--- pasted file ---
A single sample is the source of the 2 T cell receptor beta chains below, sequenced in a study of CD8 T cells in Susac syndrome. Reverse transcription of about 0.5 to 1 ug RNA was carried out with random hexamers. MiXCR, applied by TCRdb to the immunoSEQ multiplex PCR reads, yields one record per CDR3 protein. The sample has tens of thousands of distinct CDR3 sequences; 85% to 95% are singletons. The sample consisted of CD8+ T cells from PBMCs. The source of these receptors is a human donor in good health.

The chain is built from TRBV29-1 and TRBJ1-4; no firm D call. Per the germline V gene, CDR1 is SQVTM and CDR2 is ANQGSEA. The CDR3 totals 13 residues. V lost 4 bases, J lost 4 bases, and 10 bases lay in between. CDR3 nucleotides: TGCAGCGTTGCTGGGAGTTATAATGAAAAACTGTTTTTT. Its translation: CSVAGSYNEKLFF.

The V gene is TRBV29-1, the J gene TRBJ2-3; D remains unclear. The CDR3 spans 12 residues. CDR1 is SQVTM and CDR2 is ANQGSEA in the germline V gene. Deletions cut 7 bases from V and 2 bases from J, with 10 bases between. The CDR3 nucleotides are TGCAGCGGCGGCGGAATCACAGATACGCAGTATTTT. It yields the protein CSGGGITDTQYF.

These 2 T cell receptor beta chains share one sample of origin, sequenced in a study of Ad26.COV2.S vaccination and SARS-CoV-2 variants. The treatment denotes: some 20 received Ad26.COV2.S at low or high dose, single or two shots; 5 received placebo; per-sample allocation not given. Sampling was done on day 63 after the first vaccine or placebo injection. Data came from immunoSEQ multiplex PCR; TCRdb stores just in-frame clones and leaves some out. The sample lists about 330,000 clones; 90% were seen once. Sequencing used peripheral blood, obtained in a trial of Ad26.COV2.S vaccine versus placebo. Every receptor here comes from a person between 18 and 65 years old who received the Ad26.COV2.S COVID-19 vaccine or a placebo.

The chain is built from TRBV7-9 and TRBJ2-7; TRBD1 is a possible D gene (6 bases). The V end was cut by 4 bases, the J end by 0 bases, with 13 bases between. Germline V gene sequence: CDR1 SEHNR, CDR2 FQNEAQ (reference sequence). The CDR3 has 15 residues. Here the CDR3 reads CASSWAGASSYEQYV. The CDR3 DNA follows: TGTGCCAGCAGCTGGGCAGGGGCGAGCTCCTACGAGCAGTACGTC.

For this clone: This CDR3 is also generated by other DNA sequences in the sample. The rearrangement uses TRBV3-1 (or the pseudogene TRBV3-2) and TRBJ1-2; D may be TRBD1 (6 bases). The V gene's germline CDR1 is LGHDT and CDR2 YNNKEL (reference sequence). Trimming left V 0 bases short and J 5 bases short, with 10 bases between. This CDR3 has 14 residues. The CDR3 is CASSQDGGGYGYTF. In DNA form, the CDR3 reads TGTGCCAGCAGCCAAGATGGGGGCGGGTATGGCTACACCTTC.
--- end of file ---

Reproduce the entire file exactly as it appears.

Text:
A single sample is the source of the 2 T cell receptor beta chains below, sequenced in a study of CD8 T cells in Susac syndrome. Reverse transcription of about 0.5 to 1 ug RNA was carried out with random hexamers. MiXCR, applied by TCRdb to the immunoSEQ multiplex PCR reads, yields one record per CDR3 protein. The sample has tens of thousands of distinct CDR3 sequences; 85% to 95% are singletons. The sample consisted of CD8+ T cells from PBMCs. The source of these receptors is a human donor in good health.

The chain is built from TRBV29-1 and TRBJ1-4; no firm D call. Per the germline V gene, CDR1 is SQVTM and CDR2 is ANQGSEA. The CDR3 totals 13 residues. V lost 4 bases, J lost 4 bases, and 10 bases lay in between. CDR3 nucleotides: TGCAGCGTTGCTGGGAGTTATAATGAAAAACTGTTTTTT. Its translation: CSVAGSYNEKLFF.

The V gene is TRBV29-1, the J gene TRBJ2-3; D remains unclear. The CDR3 spans 12 residues. CDR1 is SQVTM and CDR2 is ANQGSEA in the germline V gene. Deletions cut 7 bases from V and 2 bases from J, with 10 bases between. The CDR3 nucleotides are TGCAGCGGCGGCGGAATCACAGATACGCAGTATTTT. It yields the protein CSGGGITDTQYF.

These 2 T cell receptor beta chains share one sample of origin, sequenced in a study of Ad26.COV2.S vaccination and SARS-CoV-2 variants. The treatment denotes: some 20 received Ad26.COV2.S at low or high dose, single or two shots; 5 received placebo; per-sample allocation not given. Sampling was done on day 63 after the first vaccine or placebo injection. Data came from immunoSEQ multiplex PCR; TCRdb stores just in-frame clones and leaves some out. The sample lists about 330,000 clones; 90% were seen once. Sequencing used peripheral blood, obtained in a trial of Ad26.COV2.S vaccine versus placebo. Every receptor here comes from a person between 18 and 65 years old who received the Ad26.COV2.S COVID-19 vaccine or a placebo.

The chain is built from TRBV7-9 and TRBJ2-7; TRBD1 is a possible D gene (6 bases). The V end was cut by 4 bases, the J end by 0 bases, with 13 bases between. Germline V gene sequence: CDR1 SEHNR, CDR2 FQNEAQ (reference sequence). The CDR3 has 15 residues. Here the CDR3 reads CASSWAGASSYEQYV. The CDR3 DNA follows: TGTGCCAGCAGCTGGGCAGGGGCGAGCTCCTACGAGCAGTACGTC.

For this clone: This CDR3 is also generated by other DNA sequences in the sample. The rearrangement uses TRBV3-1 (or the pseudogene TRBV3-2) and TRBJ1-2; D may be TRBD1 (6 bases). The V gene's germline CDR1 is LGHDT and CDR2 YNNKEL (reference sequence). Trimming left V 0 bases short and J 5 bases short, with 10 bases between. This CDR3 has 14 residues. The CDR3 is CASSQDGGGYGYTF. In DNA form, the CDR3 reads TGTGCCAGCAGCCAAGATGGGGGCGGGTATGGCTACACCTTC.